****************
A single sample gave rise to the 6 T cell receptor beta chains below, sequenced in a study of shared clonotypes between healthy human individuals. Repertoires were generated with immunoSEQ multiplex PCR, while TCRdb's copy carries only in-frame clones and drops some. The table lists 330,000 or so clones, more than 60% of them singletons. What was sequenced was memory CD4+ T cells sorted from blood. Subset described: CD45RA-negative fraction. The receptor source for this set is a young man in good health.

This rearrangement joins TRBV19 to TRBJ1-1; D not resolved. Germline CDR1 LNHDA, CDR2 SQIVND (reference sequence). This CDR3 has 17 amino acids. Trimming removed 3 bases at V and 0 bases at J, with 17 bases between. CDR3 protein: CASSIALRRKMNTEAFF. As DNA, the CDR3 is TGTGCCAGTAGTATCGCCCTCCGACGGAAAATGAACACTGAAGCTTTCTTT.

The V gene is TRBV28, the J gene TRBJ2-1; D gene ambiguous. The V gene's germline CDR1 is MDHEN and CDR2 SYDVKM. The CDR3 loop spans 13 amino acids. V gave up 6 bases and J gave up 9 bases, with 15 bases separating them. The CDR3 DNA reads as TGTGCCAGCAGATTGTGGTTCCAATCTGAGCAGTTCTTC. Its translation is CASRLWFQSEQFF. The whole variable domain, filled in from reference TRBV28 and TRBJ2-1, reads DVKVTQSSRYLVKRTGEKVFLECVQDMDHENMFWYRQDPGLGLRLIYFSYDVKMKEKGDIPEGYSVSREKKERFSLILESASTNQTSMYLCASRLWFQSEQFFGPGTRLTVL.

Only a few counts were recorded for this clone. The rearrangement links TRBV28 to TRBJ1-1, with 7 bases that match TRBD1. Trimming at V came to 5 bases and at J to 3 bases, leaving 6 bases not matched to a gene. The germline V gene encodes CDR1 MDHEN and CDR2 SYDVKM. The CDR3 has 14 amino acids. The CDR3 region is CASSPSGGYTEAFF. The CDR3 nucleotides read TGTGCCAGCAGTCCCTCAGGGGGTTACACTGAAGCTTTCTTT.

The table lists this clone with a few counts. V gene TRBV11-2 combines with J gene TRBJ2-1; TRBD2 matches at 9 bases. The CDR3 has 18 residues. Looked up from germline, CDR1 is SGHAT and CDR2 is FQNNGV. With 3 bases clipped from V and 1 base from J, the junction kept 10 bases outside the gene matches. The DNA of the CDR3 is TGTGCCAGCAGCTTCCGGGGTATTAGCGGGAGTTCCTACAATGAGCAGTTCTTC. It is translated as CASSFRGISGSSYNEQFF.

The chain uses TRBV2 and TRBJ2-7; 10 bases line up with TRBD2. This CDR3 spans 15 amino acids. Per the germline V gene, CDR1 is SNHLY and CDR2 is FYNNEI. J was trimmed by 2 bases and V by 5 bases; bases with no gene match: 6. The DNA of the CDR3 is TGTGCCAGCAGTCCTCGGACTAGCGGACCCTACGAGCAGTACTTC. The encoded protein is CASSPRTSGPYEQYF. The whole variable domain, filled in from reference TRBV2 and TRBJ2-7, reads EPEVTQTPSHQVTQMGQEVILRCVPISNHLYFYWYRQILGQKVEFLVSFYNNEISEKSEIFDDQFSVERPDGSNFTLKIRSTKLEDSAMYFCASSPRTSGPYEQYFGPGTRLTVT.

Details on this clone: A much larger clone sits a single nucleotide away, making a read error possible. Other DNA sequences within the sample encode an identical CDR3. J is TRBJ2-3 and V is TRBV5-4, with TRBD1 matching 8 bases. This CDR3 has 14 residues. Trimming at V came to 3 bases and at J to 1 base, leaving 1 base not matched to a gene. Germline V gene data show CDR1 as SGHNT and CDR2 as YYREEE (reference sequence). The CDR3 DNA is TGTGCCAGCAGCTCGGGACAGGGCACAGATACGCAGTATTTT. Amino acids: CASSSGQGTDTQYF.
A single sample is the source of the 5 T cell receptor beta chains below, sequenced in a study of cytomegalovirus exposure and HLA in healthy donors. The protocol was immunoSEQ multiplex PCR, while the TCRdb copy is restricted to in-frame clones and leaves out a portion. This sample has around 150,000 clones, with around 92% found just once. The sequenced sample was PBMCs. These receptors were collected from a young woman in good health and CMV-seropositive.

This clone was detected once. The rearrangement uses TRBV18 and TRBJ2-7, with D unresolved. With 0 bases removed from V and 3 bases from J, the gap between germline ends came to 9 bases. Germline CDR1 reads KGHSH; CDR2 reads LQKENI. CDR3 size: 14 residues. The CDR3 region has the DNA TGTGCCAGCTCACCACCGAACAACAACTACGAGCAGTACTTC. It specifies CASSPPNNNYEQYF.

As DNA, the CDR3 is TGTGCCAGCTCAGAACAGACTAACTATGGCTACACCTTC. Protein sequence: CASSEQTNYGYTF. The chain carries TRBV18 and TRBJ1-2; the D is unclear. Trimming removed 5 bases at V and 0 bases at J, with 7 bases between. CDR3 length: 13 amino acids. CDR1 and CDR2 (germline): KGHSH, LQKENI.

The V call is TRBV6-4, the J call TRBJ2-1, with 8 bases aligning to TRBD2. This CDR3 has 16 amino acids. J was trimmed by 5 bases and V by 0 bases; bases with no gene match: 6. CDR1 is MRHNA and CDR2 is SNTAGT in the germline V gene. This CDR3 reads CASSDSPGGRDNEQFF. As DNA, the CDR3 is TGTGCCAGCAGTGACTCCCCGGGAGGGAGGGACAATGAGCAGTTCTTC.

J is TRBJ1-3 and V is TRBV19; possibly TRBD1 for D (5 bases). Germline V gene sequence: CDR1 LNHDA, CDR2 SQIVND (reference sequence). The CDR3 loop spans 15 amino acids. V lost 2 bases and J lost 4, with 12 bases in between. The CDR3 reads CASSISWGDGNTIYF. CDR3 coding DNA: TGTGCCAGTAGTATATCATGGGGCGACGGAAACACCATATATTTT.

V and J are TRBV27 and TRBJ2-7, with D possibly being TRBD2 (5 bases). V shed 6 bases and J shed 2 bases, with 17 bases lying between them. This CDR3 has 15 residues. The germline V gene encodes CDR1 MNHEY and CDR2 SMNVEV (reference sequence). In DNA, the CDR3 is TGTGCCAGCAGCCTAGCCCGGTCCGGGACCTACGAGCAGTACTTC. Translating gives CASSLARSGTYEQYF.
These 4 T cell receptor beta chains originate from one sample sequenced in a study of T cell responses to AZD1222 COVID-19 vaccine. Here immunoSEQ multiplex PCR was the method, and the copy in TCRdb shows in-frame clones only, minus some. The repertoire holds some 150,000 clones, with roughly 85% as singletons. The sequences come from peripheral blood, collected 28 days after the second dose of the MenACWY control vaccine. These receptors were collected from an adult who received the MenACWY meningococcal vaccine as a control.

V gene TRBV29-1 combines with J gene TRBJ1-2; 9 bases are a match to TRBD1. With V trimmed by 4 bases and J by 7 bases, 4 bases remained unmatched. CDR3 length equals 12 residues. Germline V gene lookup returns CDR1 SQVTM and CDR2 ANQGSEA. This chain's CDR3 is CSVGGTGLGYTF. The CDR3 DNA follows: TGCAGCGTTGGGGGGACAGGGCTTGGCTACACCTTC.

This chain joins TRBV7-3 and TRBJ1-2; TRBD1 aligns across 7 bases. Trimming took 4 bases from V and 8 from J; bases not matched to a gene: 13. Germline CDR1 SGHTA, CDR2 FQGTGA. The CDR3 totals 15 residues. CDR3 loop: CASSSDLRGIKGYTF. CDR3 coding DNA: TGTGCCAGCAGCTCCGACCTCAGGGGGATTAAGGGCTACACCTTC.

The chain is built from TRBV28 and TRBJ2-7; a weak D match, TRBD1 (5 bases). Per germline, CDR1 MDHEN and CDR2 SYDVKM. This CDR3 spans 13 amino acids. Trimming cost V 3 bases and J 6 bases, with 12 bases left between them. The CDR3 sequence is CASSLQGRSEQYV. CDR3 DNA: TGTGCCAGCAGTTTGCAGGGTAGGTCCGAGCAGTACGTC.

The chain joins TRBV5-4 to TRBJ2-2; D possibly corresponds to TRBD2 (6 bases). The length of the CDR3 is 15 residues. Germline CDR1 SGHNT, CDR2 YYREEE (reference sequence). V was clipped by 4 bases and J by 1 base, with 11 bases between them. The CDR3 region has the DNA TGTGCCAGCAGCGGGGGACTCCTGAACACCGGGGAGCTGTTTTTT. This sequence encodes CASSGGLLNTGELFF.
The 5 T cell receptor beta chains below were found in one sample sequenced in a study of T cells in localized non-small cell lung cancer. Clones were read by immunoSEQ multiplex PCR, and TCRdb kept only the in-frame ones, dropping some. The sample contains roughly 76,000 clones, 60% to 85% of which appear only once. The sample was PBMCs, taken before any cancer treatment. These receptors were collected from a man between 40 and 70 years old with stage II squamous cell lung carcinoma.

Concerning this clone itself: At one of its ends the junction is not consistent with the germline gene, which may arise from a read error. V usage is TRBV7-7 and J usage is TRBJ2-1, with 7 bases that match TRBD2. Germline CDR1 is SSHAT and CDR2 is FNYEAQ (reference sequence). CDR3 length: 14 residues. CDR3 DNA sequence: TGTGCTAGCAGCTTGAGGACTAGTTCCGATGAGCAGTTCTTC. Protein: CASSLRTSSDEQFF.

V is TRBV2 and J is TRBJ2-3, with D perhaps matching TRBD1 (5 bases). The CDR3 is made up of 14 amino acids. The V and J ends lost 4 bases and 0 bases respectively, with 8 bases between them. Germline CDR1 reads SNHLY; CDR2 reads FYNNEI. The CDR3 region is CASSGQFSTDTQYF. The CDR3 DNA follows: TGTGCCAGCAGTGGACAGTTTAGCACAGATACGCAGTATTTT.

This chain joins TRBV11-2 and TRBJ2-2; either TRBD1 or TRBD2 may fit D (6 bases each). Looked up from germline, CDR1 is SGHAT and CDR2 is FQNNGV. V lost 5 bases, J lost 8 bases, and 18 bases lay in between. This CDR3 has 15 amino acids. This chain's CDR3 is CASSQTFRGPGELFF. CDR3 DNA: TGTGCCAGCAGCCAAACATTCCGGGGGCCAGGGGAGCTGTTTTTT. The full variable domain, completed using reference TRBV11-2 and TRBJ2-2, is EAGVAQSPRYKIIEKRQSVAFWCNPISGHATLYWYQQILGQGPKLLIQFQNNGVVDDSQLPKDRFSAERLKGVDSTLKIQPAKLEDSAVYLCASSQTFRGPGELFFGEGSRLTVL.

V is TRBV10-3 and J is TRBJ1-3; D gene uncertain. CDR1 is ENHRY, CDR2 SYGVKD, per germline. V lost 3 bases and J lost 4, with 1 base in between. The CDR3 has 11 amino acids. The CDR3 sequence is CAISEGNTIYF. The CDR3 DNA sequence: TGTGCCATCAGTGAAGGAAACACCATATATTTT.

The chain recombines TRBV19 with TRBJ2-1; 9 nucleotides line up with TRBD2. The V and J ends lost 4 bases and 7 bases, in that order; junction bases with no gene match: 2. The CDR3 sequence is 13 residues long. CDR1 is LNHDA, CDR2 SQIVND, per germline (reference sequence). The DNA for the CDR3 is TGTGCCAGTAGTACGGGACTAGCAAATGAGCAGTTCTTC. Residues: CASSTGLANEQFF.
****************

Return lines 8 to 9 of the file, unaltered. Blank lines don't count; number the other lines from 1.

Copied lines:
A single sample is the source of the 5 T cell receptor beta chains below, sequenced in a study of cytomegalovirus exposure and HLA in healthy donors. The protocol was immunoSEQ multiplex PCR, while the TCRdb copy is restricted to in-frame clones and leaves out a portion. This sample has around 150,000 clones, with around 92% found just once. The sequenced sample was PBMCs. These receptors were collected from a young woman in good health and CMV-seropositive.

This clone was detected once. The rearrangement uses TRBV18 and TRBJ2-7, with D unresolved. With 0 bases removed from V and 3 bases from J, the gap between germline ends came to 9 bases. Germline CDR1 reads KGHSH; CDR2 reads LQKENI. CDR3 size: 14 residues. The CDR3 region has the DNA TGTGCCAGCTCACCACCGAACAACAACTACGAGCAGTACTTC. It specifies CASSPPNNNYEQYF.